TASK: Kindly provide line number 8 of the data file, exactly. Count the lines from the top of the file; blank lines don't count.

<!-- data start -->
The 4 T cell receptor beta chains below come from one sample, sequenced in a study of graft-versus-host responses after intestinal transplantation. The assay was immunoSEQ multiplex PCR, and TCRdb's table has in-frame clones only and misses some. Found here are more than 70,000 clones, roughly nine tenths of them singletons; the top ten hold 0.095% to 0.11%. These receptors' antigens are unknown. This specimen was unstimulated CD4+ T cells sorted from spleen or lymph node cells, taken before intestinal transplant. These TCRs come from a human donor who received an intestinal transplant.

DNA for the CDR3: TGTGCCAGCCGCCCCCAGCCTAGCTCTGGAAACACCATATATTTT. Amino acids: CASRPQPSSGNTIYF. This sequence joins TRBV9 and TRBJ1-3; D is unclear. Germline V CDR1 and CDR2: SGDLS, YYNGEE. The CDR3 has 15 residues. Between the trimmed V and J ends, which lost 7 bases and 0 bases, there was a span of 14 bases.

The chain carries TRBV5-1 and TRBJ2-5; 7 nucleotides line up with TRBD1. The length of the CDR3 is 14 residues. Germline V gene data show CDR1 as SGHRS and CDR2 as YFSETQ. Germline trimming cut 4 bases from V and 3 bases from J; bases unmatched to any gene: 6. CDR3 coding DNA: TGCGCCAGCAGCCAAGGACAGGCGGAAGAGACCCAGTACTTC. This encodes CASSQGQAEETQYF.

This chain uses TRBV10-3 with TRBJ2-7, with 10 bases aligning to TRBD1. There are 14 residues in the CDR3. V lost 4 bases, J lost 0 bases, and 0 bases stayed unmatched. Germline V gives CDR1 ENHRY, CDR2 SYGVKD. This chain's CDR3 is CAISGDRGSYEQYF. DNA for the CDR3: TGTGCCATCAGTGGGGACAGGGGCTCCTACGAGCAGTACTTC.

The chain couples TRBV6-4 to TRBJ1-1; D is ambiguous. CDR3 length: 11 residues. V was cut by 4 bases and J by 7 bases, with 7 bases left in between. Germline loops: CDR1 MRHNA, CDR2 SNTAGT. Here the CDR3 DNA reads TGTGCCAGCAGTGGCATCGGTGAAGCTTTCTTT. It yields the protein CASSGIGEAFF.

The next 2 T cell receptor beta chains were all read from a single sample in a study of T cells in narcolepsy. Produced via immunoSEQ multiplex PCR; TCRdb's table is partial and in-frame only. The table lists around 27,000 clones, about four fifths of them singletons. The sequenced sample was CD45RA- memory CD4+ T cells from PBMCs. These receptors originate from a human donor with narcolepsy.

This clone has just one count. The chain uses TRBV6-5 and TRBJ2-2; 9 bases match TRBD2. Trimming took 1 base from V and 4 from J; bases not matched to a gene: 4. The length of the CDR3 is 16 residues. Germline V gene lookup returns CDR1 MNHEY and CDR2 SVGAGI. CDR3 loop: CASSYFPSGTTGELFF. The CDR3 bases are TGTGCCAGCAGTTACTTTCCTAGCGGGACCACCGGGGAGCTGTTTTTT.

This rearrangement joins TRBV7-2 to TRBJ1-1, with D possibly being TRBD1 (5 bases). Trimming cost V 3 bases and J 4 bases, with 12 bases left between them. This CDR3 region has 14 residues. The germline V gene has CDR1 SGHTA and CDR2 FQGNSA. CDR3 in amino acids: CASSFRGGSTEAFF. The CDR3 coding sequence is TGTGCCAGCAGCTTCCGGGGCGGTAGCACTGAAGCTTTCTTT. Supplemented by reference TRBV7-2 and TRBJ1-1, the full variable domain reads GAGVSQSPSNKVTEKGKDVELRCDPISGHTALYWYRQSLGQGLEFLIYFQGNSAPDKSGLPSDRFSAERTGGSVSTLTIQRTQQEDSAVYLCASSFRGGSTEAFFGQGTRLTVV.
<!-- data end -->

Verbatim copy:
This rearrangement joins TRBV7-2 to TRBJ1-1, with D possibly being TRBD1 (5 bases). Trimming cost V 3 bases and J 4 bases, with 12 bases left between them. This CDR3 region has 14 residues. The germline V gene has CDR1 SGHTA and CDR2 FQGNSA. CDR3 in amino acids: CASSFRGGSTEAFF. The CDR3 coding sequence is TGTGCCAGCAGCTTCCGGGGCGGTAGCACTGAAGCTTTCTTT. Supplemented by reference TRBV7-2 and TRBJ1-1, the full variable domain reads GAGVSQSPSNKVTEKGKDVELRCDPISGHTALYWYRQSLGQGLEFLIYFQGNSAPDKSGLPSDRFSAERTGGSVSTLTIQRTQQEDSAVYLCASSFRGGSTEAFFGQGTRLTVV.